Attention, Technology & the Brain
what is voluntary attention?
Sometimes attention takes effort and sometimes it's practically effortless. For example, it takes effort to read or write a report, listen carefully to someone, or organize your files. On the other hand, you don't have to try very hard to watch TV, play video games, or check social media; what you see and hear draws you in and keeps you there. Attention that requires your effort is called voluntary attention.
Voluntary attention builds important brain circuits called top-down pathways. These pathways originate in your prefrontal cortex and strengthen your "executive functions" -- your abilities to plan, reason, make good decisions, regulate your emotions, manage time, resist distraction, and follow-through to achieve your goals.
When your attention is drawn to images or notifications on a screen, for instance, your effortless or low-effort response is called involuntary attention. You use different brain circuits, called bottom-up pathways that originate in your sensory cortex. Some types of involuntary attention have the potential to help us survive -- a startle response to the horn of an oncoming car, for example. But only voluntary attention builds top-down pathways from the prefrontal lobe of the brain, that help us form habits of success.
Our day-to-day use of voluntary and involuntary attention is actually quite nuanced and almost all acts of attention include some degree of each. But a basic understanding of this important distinction leads to better choices, especially concerning screentime, for ourselves and our children.
the key to self-control
What does saying "no" to a rich dessert, or an impulse buy, or watching another TV show have in common? To successfully resist each of these temptations, you need to be able to deliberately shift your attention away from them and onto a long-term goal that, in the big picture, is more important to you. This requires effort and is an act of voluntary attention. Sometimes called "cognitive control" or "strategic allocation of attention," your ability to exercise self-control depends on the strength of your voluntary attention.
For voluntary attention to get stronger, you need to exercise it. Much like weight resistance strengthens muscles, distraction resistance strengthens voluntary attention. Each time you deliberately move your focus away from a "hot" stimulus and onto a higher priority, you strengthen top-down brain pathways, build self-control, and gain greater freedom of choice in your life.
Technology & Voluntary attention
Technology is a power and like any power, it can help us or hurt us. We can use technology to strengthen our voluntary attention, for example, taking on-line college courses, reading e-books, and using fitness apps. (Research has shown that physical exercise is not just an analogy for mental exercise; it produces important brain chemicals that make voluntary attention easier to sustain.) Or we can allow technology to weaken our voluntary attention, by getting caught up in activities that capture our attention involuntarily.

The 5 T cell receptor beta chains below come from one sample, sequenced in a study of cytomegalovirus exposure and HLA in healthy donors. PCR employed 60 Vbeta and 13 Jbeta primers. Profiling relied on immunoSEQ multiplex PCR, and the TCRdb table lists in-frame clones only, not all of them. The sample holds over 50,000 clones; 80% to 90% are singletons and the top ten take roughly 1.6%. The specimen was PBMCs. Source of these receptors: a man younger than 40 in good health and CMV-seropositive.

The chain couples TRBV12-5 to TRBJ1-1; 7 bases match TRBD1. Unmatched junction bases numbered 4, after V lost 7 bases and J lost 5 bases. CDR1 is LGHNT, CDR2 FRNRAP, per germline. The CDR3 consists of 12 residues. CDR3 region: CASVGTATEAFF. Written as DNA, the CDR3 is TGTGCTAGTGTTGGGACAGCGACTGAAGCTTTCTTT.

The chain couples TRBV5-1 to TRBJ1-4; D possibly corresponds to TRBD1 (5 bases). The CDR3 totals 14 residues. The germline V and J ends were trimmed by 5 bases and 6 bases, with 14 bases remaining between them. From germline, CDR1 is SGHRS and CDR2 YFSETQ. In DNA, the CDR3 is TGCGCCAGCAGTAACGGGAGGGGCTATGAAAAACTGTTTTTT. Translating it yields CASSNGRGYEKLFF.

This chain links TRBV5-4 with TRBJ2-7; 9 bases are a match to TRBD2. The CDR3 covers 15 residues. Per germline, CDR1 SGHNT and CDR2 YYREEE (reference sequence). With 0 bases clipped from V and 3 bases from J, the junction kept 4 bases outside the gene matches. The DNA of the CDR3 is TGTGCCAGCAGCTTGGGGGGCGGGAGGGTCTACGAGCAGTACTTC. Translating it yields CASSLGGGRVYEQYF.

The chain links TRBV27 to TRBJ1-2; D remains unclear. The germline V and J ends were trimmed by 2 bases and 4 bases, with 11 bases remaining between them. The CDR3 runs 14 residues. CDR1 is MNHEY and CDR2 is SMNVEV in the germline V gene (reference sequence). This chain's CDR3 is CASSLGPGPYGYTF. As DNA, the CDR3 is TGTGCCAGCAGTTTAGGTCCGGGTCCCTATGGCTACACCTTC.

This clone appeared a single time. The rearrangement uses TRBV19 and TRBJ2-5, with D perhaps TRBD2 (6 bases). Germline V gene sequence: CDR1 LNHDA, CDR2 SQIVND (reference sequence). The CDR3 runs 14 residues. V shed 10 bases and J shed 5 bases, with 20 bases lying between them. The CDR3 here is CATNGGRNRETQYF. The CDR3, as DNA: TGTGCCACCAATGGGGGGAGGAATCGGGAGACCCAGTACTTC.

instant relief from stress
When we're overworked, under-motivated, pre-occupied, or otherwise depleted, we need a break. If we're in an ecosystem of constant demands, there's no break in sight -- except for screens, which are everywhere.
Social media, apps and casual games are designed specifically to capture and hold our attention. In a state of mind weakened from too much pressure, involuntary attention takes over. We slip into habits of avoidance, procrastination, and escapism.
Why we resist voluntary attention
Even when we pace ourselves and manage the stress in our lives, it takes determination to face work that's repetitive or under-stimulating. According to the law of conservation of energy, because voluntary attention requires effort, we'll feel resistance to getting started or to carrying on when work gets difficult or too boring. We need to use our executive functions to anticipate our own resistance, plan ahead, apply strategies, and outsmart attention-snatchers.
How Habits Form your Brain
In the last few decades, much of what we believed about the brain has been overturned. One new discovery, with important implications, is that the brain continues to grow throughout life. Called "brain plasticity," this constant reshaping of the brain occurs every day, although at a much greater rate in childhood (which is why we need to protect children's brains during their most formative years).
Plasticity works like this: Your thoughts and actions correlate with patterns of synapses in your brain. When you repeat those thoughts and actions, those patterns become pathways. For better or worse, over time, your habits shape your brain so that your brain supports your habits.
Brain scientists have a saying: "As the neuron fires, the brain rewires." In other words, the brain changes itself according to our thoughts and actions. Calling the brain "hard-wired" is outdated. Although the functioning of brains and computers are similar in some ways, the brain is organic, not mechanical. It's wrong to refer to brain structure as "hardware" and thoughts as "software." Your brain rewires itself, following the blueprint of your choices every day.